The attention of the children, on the first day is so strongly fixed, that the teaching is both easy and pleasant. The children are delighted with their varied employments. The teachers are pleased with the efforts of the children, and all appears so smooth, so flowery, and so engaging, that the time slides away unperceived; and while contemplating the pleasing prospects of the School, they are gently surprized by a summons from the superintendent to suspend their labours, and to the children to deliver the books to the teachers. The swiftness with which this is done, together with the neatness and order in which the books are laid, has a useful effect on the young minds. It teaches to redeem the time, and greatly assists in promoting habits of order, regularity, and obedience. The singing and prayer impart life and vigour, and gently im press the mind with pious thoughts.
Opening in the Afternoon, and general Observations.
At the stated time in the afternoon (all being ready at their posts) the superintendent, or another person, at his request, opens the school with singing and prayer; the children are immediately studying their lessons, and the superintendent calls over their names. It is pleasing to the children to find themselves thus individually attended to, yet mixed with a fear, lest they should be noted for late, or blanked for absent. This too has a tendency to bring the mind to a recollection of him who said, "The hairs of your head are all numbered."
Indeed every part of a Village Sunday School possesses a
kind of dignity, and is finely calculated for forming orderly habits, and imparting useful instruction. The swiftness with which they pass from active employment to singing and prayer, shews that active industry, and communion with the Lord, harmonize together. The opening and closing with singing and prayer, teaches, in all things, to begin and end with the Lord. By the example of the superintendent, the children learn wisdom, prudence and management. His active mind seems to pervade the whole, and he pays attention to small things as well as great. He inspects all the classes, and takes care of the books, and of the attendance of both children and teachers. He also takes care that the School is opened and closed at the stated times, and that every thing, as far as possible, is done in its proper time and order. His active zeal and persevering industry impart order and energy to the whole. The great order in which the books are continually kept has a surprizing effect on the young minds. They observe it to be a fixed rule, that no book is, at any time, to be laid down in a promiscuous manner, but in neatness and order. Here the Village Sunday School shews a dignity in small things. This is a continual silent lecture. It gives the children clear ideas of neatness and propriety, and inspires with a love of order, which may have a useful influence upon their whole lives. The punctuality and diligence of the teachers, their zeal for the welfare of the children, and their hearty co-operation with each other, and with the superintendent, to give energy and effect to the School, form a harmonious unity of action which shines as the light of the morning. When the fruits of their united labours begin to appear, and peace, industry and order take place, the teachers are greatly encouraged in the work; and this, together with the strong growing affection, enables them to bear little perversenesses when they arise.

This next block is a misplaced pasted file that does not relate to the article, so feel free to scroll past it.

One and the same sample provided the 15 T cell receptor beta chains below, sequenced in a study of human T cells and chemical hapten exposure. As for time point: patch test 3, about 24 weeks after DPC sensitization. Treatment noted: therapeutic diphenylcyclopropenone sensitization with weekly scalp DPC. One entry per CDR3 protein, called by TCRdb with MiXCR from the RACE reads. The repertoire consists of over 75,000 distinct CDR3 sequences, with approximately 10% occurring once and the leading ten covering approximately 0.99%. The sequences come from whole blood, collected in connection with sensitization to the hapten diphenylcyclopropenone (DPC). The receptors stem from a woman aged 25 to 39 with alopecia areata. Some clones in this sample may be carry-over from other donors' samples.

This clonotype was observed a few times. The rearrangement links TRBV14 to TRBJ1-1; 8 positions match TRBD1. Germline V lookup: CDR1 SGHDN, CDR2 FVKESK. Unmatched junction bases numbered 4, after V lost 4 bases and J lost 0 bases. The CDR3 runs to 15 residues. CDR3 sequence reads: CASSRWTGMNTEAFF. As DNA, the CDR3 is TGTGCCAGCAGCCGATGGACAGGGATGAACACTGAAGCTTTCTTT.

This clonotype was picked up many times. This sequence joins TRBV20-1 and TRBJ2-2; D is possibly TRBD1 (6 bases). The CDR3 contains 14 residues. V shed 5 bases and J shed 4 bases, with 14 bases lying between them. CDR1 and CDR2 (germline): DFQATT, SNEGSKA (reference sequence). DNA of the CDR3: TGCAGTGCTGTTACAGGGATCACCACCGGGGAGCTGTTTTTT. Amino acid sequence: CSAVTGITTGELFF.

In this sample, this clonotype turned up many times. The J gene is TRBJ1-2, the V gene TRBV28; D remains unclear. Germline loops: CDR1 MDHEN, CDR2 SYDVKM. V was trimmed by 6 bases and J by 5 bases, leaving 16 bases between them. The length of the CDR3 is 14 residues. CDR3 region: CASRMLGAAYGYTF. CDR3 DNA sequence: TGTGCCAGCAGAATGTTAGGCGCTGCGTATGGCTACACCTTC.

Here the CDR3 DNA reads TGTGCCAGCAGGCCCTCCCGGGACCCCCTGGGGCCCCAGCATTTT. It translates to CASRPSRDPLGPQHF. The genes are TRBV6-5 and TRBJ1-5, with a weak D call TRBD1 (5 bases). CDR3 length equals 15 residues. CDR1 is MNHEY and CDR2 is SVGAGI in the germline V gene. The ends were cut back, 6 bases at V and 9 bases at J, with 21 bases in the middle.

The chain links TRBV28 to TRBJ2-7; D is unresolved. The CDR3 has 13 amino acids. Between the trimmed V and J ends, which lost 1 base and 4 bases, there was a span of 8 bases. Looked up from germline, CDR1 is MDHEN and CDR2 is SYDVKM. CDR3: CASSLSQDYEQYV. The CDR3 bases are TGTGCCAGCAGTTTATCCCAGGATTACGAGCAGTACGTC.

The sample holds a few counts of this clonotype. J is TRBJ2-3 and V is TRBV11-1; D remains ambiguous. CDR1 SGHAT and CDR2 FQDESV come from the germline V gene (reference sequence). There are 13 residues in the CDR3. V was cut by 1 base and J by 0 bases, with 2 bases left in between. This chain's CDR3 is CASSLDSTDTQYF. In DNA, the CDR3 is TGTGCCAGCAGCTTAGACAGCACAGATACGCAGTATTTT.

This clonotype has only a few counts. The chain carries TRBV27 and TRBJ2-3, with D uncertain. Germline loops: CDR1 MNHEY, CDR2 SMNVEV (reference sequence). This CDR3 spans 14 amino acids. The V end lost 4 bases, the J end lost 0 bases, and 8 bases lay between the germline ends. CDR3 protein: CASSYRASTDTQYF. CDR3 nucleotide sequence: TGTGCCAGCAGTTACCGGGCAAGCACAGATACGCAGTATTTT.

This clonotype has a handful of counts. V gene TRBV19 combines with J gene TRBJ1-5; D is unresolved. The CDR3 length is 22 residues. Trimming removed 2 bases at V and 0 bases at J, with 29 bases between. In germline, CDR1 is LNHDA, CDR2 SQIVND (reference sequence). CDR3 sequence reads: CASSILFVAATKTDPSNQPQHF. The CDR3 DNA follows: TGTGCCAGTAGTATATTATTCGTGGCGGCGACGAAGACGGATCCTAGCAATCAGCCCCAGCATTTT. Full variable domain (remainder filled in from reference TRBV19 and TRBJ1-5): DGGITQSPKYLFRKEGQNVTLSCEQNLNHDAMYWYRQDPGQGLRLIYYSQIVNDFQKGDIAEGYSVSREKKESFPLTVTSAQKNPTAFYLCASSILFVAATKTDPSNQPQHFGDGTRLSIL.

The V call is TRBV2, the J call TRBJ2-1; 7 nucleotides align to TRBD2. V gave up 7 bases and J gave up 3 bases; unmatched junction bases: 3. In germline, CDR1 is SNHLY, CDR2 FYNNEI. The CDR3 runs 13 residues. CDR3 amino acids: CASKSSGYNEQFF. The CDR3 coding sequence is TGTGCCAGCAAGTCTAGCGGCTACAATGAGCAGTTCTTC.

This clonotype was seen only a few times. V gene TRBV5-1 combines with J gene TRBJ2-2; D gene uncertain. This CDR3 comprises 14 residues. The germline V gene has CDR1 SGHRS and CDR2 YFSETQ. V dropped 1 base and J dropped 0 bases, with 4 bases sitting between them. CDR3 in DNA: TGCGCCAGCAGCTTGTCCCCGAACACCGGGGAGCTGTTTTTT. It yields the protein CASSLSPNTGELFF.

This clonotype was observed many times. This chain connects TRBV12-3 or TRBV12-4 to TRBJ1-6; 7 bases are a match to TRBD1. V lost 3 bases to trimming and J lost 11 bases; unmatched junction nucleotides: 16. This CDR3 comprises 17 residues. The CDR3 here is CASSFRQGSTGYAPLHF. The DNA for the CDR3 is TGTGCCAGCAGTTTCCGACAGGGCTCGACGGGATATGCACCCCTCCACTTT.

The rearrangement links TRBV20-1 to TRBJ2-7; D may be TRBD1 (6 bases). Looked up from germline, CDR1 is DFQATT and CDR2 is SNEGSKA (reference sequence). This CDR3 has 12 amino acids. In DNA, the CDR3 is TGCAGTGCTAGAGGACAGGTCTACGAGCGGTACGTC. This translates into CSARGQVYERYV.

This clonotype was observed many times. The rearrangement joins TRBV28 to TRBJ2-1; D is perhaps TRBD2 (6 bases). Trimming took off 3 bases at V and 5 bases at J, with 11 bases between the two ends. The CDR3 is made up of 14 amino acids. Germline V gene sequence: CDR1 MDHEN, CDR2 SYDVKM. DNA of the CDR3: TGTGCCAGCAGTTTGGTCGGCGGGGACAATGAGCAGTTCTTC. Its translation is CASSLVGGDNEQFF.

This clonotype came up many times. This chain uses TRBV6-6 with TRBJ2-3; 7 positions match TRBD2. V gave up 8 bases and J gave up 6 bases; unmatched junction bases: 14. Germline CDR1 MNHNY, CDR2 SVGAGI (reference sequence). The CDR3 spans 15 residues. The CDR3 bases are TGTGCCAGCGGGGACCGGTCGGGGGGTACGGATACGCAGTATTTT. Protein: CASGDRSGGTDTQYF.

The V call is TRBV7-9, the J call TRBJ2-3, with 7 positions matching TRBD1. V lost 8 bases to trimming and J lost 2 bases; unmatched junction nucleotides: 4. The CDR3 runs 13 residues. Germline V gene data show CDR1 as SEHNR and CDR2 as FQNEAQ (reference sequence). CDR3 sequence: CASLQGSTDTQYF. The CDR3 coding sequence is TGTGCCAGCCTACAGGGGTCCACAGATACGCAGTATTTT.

Trials of this kind do not at first appear. All is activity and diligence. People coming in have seemed to be struck with surprize, probably upon viewing such an unexpected change. Inattention appears to be fled away; the children seem alive to every duty, and the whole moves in harmony, order, and dignity. Such a scene does the first day of a Country Village Sunday School present! They attempt to depart, but seem to be held in secret chains; they can scarcely leave a place of interest, and such pleasing prospect. They turn again. They look and contemplate, until (the final summons being given) the books are delivered to the teachers, and by them to the superintendent; and all are at liberty to wait upon the Lord in singing and prayer. The fatherly admonitions of the super
The earnestness of the
intendent are tender and affecting. children, and the affection of the teachers have a pleasing effect. It appears for the moment, as if they were formed to bless each other. The blessing of the Lord seems to rest upon their united exertions, and being commended to God, they all depart in peace, and the labours of the day are ended.
A degree of gratitude begins to be felt among the inhabitants. They have enjoyed peace and quietness in the neighbourhood, and in the families. The children, in general, begin to aim at propriety of conduct. Hymns are sung instead of foolish songs, and their active minds are furnished, from time to time, with a rich supply of pious thoughts. These pious thoughts are diffused around, and a fine reformation takes place. Upon the whole, a work is wrought which astonishes the neighbourhood, and surprizes the people; and when they view the instruments (a few obscure individuals) they are almost constrained to say, 66 Surely the hand of the Lord is in it." Your's, &c.
On the ATTENTION of TEACHERS to the PRIVATE DUTIES of RELIGION.
THROUGH the medium of your valuable Repository, the most important instructions have been communicated to those, who are engaged in the laudable work of instructing the rising generation, in the principles of that holy religion, which brings life and immortality to ligt.
But notwithstanding the excellence of the Sunday School cause, it is much to be feared there are still many impediments in the way to obstruct its progress; and while engaged in the prosecution of this work and labour of love, many difficulties continually hover about to damp our faith and the pious teacher who looks around the school, or into his class, is often unable to discover the effect of his instructions, and secretly enquires, "Who will shew me any good?" And at times he has drawn the conclusion of the prophet, "I have laboured in vain; I have spent my strength for nought, the work of the Lord is not prospering in my hands."
I doubt not these have often been the reflections of the pious mind, and every serious reasoner will conscientiously enquire into the cause, when he perceives effects so contrary to his expectations and prayers.